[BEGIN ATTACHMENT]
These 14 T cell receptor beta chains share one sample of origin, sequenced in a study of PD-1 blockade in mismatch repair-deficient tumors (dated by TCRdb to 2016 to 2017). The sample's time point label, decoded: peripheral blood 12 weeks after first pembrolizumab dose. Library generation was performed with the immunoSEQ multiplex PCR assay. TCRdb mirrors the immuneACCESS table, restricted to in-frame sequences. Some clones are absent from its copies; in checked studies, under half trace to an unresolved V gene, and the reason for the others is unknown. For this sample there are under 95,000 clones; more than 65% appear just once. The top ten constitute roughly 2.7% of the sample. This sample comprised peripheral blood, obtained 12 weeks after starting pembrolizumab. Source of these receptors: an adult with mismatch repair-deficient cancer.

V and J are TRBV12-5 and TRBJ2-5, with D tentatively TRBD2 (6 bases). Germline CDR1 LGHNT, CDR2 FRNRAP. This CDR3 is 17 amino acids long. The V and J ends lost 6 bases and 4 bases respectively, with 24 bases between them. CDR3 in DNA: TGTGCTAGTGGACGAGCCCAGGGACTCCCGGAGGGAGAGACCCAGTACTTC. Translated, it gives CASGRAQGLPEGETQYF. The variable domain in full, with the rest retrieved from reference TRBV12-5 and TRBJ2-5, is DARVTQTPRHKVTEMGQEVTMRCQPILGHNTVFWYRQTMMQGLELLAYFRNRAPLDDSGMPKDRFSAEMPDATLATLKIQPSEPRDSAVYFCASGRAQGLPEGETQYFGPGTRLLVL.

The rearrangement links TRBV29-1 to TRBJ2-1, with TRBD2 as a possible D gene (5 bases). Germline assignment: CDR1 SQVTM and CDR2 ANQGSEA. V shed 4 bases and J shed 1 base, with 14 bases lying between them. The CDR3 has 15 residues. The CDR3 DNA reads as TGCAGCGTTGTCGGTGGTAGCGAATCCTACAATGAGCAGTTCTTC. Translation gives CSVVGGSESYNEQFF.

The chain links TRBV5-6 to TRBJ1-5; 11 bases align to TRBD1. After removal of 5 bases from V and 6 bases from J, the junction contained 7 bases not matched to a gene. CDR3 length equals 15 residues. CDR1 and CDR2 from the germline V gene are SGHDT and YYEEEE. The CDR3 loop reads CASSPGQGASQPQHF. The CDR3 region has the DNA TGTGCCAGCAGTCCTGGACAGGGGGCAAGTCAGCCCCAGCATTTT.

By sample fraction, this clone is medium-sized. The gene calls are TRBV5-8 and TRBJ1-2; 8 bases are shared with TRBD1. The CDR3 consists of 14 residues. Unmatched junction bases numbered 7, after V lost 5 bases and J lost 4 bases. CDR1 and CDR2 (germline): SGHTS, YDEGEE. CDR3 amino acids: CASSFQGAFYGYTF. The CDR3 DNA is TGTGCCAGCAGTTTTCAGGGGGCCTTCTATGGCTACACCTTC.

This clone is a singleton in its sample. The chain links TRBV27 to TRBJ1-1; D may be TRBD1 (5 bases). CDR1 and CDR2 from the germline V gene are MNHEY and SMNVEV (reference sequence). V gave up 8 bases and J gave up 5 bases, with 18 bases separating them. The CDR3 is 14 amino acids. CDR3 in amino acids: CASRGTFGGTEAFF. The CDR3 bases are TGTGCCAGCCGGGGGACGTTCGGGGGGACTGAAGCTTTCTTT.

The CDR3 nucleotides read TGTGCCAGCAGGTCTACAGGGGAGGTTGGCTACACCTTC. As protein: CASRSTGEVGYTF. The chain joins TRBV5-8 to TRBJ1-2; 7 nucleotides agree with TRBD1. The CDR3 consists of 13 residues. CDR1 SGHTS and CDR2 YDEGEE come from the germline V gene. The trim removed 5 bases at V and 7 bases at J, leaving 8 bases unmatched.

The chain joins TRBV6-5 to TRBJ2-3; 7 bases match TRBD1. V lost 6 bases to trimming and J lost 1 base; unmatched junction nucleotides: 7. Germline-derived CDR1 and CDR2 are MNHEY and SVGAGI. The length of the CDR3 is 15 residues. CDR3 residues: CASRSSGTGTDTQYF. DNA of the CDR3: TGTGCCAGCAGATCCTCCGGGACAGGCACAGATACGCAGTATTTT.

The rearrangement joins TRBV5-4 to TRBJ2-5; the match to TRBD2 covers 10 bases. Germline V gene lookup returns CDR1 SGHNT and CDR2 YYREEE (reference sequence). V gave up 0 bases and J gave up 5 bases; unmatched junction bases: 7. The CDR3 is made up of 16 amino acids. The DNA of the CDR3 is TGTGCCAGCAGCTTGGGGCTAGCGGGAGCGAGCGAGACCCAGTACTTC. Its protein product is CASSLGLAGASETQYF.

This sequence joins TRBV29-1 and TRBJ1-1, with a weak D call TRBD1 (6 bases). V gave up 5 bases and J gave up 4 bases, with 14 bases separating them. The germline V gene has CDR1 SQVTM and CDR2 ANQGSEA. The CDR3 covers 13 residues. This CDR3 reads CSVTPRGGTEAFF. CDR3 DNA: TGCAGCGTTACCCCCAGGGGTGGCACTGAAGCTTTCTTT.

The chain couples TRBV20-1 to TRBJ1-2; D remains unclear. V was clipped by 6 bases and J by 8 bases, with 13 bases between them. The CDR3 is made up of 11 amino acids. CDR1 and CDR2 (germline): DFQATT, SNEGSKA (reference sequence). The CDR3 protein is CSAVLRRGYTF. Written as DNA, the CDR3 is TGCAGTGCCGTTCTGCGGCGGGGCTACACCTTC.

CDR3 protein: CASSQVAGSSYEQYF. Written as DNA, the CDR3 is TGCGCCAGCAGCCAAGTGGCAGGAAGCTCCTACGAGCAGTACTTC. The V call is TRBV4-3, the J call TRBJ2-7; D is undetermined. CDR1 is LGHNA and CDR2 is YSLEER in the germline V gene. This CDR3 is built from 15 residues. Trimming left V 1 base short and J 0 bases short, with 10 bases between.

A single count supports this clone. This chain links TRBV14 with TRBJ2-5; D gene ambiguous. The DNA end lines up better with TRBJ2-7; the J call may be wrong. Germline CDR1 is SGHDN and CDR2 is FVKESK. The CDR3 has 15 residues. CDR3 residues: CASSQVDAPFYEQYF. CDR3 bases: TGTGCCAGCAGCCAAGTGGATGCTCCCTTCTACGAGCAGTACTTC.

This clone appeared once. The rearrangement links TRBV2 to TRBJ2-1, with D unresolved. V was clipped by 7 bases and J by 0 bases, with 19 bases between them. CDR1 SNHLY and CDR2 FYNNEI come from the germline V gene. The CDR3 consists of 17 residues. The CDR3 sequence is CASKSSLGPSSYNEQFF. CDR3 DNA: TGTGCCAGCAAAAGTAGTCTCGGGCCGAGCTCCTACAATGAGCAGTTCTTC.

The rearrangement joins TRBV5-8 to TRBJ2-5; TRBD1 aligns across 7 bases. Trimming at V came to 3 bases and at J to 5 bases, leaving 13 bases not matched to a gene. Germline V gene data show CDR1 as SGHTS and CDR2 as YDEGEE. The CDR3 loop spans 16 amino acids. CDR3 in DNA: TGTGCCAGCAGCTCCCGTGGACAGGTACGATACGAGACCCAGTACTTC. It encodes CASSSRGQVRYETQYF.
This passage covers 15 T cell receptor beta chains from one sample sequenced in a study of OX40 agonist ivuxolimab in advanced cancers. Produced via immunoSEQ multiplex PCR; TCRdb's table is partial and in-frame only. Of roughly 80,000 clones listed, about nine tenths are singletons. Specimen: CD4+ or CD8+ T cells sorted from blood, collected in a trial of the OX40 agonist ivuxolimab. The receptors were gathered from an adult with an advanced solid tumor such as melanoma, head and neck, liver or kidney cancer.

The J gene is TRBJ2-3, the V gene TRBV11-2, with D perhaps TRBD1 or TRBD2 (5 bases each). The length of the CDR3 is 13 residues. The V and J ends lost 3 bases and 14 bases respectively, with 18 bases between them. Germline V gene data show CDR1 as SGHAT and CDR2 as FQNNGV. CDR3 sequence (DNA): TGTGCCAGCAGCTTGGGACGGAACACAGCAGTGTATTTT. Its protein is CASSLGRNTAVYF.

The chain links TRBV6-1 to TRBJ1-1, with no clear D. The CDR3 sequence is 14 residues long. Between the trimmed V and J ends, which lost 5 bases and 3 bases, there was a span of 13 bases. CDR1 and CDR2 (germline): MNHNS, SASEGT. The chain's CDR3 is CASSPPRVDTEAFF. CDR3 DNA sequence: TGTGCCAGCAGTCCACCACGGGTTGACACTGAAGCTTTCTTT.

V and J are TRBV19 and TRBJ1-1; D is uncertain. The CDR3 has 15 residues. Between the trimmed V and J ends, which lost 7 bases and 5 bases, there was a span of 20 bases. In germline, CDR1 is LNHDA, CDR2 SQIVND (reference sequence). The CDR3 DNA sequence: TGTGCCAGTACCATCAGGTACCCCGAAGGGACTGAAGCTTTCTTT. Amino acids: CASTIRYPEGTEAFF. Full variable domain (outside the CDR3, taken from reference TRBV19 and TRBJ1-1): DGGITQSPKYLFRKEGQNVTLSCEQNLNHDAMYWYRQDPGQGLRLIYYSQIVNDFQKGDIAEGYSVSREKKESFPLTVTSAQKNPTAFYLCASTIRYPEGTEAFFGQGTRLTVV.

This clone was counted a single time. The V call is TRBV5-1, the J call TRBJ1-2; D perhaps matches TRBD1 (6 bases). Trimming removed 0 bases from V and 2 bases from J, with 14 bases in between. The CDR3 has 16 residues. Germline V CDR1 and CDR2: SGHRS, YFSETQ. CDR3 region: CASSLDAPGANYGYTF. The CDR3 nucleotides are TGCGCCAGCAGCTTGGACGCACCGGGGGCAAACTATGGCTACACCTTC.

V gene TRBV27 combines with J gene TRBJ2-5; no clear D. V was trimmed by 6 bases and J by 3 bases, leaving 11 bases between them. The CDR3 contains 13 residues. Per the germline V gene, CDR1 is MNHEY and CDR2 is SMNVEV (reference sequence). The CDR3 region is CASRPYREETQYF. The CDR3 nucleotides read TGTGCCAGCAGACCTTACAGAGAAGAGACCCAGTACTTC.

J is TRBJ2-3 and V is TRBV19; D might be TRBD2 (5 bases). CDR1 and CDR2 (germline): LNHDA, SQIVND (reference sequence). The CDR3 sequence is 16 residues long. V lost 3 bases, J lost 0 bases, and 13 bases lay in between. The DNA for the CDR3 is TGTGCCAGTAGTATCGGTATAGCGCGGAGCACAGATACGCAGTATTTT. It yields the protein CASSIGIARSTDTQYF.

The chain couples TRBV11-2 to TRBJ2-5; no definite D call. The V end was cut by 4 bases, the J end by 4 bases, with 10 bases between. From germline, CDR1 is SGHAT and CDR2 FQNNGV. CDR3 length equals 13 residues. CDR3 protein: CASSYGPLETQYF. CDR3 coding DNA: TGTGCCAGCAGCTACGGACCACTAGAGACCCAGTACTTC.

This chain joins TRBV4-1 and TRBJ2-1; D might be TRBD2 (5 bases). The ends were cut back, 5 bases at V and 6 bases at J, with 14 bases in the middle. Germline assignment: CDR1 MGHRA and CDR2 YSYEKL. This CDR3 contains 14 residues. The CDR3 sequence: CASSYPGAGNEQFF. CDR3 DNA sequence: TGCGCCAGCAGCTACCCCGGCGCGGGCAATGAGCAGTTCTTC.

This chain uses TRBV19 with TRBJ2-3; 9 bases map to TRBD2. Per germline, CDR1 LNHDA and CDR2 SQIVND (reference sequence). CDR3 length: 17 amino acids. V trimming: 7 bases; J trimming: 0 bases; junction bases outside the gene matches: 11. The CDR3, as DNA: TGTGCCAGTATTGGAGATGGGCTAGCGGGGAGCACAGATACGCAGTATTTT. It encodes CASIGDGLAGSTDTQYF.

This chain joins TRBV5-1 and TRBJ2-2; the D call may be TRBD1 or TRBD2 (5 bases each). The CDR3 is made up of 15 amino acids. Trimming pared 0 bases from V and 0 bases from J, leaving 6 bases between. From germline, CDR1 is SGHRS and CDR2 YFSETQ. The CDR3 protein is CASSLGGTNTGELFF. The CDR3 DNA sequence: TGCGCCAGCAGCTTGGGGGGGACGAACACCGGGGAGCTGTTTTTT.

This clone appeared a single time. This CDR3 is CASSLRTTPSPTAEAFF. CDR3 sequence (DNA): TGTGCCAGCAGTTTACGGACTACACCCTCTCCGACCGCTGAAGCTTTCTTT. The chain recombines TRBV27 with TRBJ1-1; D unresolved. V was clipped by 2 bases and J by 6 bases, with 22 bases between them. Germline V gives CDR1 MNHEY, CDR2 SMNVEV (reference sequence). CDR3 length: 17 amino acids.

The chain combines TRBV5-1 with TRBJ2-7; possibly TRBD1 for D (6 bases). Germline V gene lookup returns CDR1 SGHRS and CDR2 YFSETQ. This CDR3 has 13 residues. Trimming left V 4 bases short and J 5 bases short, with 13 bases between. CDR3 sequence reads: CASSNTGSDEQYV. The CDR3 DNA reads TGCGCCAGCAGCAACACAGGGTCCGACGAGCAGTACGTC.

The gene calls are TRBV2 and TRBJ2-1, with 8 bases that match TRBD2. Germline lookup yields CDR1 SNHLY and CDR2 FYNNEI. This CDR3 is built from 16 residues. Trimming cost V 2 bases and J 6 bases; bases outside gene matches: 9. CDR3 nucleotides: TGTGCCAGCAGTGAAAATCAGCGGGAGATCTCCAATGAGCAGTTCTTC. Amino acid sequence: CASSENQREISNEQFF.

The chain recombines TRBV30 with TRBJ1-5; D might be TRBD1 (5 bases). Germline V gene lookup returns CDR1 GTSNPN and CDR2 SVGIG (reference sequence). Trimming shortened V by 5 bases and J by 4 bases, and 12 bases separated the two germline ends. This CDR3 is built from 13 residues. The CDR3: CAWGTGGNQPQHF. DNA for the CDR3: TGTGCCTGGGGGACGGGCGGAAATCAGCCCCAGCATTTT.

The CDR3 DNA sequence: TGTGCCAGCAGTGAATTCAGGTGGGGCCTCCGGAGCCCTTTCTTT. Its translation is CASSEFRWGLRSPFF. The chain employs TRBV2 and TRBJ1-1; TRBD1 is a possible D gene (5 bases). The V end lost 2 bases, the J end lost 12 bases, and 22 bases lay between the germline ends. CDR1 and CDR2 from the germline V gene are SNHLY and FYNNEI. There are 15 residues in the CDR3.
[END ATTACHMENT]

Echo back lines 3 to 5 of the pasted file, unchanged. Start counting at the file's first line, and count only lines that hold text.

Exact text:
The rearrangement links TRBV29-1 to TRBJ2-1, with TRBD2 as a possible D gene (5 bases). Germline assignment: CDR1 SQVTM and CDR2 ANQGSEA. V shed 4 bases and J shed 1 base, with 14 bases lying between them. The CDR3 has 15 residues. The CDR3 DNA reads as TGCAGCGTTGTCGGTGGTAGCGAATCCTACAATGAGCAGTTCTTC. Translation gives CSVVGGSESYNEQFF.

The chain links TRBV5-6 to TRBJ1-5; 11 bases align to TRBD1. After removal of 5 bases from V and 6 bases from J, the junction contained 7 bases not matched to a gene. CDR3 length equals 15 residues. CDR1 and CDR2 from the germline V gene are SGHDT and YYEEEE. The CDR3 loop reads CASSPGQGASQPQHF. The CDR3 region has the DNA TGTGCCAGCAGTCCTGGACAGGGGGCAAGTCAGCCCCAGCATTTT.

By sample fraction, this clone is medium-sized. The gene calls are TRBV5-8 and TRBJ1-2; 8 bases are shared with TRBD1. The CDR3 consists of 14 residues. Unmatched junction bases numbered 7, after V lost 5 bases and J lost 4 bases. CDR1 and CDR2 (germline): SGHTS, YDEGEE. CDR3 amino acids: CASSFQGAFYGYTF. The CDR3 DNA is TGTGCCAGCAGTTTTCAGGGGGCCTTCTATGGCTACACCTTC.